Sadly, many of the world's beaches and oceans aren't the cleanest places on Earth.
Surfers spend a lot of time in these environments and are often exposed to viruses, bacteria, and parasites, which can cause a variety of diseases.
Surfers are affected by skin, eye, ear, foot, and respiratory problems while enjoying riding waves. These can also be caused by pollution and water contamination.
There are nine main illnesses that may affect surfers and other recreational water users.
Although you should not be alarmed by the list or the infections, it is important to carefully select the places where you surf.
The sand and the water, for example, must be subject to regular analysis by the sanitary authorities in that particular region.
The nine diseases that can be contracted on the beach and in the ocean are:
A problem for surfers due to the improper disposal of red waste, a hazardous waste (such as syringes).
Enteric bacteria are transported by stormwater and sewage run-off, and the beaches become contaminated with fecal pollution, known as enterococci.
The bacteria contaminate the intestinal tracts of humans and other animals.
A respiratory illness that lurks in warm waters; it's a form of pneumonia and is contracted when one inhales mist or vapor that has been contaminated with a particular bacteria.
It causes high fever, muscle aches, and coughing.
Oil Spill-Related Illnesses
Dermatitis and other skin infections can be contracted following dermal contact with oil or dispersants.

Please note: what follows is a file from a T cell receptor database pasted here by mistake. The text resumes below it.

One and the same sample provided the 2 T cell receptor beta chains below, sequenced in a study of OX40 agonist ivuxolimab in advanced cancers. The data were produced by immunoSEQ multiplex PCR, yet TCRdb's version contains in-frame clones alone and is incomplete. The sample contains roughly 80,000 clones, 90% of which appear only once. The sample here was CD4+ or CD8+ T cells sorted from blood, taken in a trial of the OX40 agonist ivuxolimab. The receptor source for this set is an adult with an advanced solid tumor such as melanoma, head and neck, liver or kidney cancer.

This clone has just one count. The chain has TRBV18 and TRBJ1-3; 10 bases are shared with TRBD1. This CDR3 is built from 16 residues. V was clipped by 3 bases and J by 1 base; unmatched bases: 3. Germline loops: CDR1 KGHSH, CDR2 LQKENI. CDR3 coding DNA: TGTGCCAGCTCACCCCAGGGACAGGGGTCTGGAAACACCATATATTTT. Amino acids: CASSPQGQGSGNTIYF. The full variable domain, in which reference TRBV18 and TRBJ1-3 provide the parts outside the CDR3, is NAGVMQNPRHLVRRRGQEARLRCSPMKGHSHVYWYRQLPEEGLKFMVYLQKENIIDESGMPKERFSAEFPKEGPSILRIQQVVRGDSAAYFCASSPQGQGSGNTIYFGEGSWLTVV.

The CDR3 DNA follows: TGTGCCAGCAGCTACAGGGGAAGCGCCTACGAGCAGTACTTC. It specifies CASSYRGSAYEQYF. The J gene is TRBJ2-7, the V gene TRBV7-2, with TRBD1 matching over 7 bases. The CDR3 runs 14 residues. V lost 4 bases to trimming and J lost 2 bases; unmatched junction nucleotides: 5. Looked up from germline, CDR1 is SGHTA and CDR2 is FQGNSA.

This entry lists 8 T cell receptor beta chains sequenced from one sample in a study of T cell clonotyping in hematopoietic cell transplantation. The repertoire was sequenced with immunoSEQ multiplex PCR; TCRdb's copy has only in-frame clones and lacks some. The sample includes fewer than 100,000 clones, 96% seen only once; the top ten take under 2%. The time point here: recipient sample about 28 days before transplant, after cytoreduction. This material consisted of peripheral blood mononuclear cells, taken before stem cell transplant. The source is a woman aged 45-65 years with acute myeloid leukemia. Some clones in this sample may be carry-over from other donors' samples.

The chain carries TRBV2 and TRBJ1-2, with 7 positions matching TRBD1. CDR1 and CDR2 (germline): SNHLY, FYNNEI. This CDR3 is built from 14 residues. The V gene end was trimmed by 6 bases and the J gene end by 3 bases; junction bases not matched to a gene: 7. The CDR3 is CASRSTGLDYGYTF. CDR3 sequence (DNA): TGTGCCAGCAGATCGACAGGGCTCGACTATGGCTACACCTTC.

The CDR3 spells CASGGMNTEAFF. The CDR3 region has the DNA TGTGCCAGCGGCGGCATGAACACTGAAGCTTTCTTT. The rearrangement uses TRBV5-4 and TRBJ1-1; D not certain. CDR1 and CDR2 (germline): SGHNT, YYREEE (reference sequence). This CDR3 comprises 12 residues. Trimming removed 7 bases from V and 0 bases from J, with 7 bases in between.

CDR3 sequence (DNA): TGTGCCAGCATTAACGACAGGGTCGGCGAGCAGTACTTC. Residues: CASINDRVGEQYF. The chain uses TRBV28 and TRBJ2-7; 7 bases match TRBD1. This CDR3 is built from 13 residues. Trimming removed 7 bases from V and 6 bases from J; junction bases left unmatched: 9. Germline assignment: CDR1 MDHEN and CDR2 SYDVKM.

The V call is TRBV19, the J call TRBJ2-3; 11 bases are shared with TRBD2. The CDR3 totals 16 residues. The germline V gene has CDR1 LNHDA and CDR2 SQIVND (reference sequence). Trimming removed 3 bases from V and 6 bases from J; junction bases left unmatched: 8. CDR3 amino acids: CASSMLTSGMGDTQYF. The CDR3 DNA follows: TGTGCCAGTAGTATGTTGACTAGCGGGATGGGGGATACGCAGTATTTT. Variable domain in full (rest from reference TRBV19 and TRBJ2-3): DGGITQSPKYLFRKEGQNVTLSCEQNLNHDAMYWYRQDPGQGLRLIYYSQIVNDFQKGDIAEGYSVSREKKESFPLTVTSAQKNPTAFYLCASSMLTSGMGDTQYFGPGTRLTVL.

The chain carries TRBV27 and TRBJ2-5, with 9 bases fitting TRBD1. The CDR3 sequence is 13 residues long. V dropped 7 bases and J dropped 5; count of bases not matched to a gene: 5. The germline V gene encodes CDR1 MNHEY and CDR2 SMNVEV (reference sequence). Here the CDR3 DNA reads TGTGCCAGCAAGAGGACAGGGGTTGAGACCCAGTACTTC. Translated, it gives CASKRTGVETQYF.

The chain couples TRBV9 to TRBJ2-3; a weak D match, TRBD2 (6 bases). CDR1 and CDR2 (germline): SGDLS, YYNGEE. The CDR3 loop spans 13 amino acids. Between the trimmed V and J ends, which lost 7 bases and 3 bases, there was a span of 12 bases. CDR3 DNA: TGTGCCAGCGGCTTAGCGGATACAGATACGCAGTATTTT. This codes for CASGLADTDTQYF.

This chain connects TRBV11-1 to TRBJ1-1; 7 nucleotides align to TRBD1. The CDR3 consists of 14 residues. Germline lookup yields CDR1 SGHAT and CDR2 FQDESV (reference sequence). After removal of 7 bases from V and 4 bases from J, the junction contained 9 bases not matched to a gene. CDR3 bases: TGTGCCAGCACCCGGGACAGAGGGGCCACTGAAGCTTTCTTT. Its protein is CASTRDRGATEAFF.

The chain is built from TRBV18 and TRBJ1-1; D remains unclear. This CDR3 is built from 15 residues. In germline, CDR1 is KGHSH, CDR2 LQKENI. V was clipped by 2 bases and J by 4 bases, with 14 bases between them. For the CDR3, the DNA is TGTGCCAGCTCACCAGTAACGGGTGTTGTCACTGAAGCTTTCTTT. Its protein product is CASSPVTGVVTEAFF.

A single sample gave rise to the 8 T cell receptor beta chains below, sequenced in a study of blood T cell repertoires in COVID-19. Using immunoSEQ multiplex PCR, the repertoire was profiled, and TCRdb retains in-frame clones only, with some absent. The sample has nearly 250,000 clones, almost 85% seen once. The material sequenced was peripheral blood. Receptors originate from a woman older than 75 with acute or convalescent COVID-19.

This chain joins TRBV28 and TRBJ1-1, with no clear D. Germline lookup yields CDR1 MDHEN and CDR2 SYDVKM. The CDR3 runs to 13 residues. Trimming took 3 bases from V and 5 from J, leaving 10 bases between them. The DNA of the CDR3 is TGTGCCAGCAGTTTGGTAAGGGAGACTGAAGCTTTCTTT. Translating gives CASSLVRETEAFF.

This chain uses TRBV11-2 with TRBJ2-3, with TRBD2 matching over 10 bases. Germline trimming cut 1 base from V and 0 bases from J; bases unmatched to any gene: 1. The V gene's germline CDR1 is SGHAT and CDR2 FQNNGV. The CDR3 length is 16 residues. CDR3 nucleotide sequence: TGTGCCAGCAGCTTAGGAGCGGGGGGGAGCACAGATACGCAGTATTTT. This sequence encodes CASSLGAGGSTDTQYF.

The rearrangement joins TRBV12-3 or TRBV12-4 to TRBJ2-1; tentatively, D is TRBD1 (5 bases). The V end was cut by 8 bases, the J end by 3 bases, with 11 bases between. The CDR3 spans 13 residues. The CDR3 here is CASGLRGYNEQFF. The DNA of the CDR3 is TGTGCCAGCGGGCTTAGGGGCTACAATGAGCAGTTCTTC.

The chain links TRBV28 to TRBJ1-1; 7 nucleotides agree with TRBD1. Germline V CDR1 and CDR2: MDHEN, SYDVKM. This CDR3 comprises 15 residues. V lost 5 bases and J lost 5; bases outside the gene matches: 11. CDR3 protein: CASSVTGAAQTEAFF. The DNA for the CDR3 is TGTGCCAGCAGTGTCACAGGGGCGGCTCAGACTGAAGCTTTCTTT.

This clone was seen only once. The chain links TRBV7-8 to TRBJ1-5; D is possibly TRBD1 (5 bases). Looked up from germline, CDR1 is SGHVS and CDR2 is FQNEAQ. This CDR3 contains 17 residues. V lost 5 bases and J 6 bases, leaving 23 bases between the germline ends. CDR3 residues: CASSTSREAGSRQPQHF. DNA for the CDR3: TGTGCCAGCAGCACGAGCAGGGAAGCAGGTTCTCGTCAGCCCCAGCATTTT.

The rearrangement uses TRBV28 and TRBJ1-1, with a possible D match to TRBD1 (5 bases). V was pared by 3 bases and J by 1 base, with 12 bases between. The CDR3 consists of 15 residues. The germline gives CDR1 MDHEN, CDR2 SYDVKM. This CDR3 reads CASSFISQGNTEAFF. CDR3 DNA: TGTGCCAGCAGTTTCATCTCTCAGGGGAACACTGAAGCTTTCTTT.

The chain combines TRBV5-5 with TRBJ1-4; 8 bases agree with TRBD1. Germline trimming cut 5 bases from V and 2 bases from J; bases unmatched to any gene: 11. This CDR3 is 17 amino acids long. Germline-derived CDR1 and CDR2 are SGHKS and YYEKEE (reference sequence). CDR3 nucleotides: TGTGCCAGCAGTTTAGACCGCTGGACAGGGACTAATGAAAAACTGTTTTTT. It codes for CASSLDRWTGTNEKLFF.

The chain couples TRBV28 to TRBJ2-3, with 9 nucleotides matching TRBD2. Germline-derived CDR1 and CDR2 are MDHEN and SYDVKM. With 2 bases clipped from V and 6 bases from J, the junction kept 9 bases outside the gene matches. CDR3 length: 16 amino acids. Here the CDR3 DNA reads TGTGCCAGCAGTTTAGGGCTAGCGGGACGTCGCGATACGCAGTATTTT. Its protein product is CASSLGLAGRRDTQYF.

Surfer's Ear (Otitis Externa)
Surfer's Ear is an infection of the external auditory canal often contracted during the summer in humid environments. It disturbs the skin's ability to serve as a barrier.
It causes diarrhea, which can be contracted from cryptosporidium, giardia, shigella, e.coli, and norovirus.
Swimmer's Itch (Schistosome Cercarial Dermatitis)
An itchy rash that is caused by parasites; trematode parasites move from host to host.
Pink Eye (Conjunctivitis)
Surfer's Eye is one of the most common eye infections contracted in water. It irritates the eyes, causing people to touch the affected area and spreading the infection.
Beachgoers often wear contacts when visiting the beach instead of risking losing expensive prescription glasses.
Unfortunately, these can harbor the bacteria responsible for pink eye and can spread it while swimming.
Present in sub-tropical waters, it spreads from one body to another through water and is washed into the ocean, where the bacteria can infect populations of beach-goers.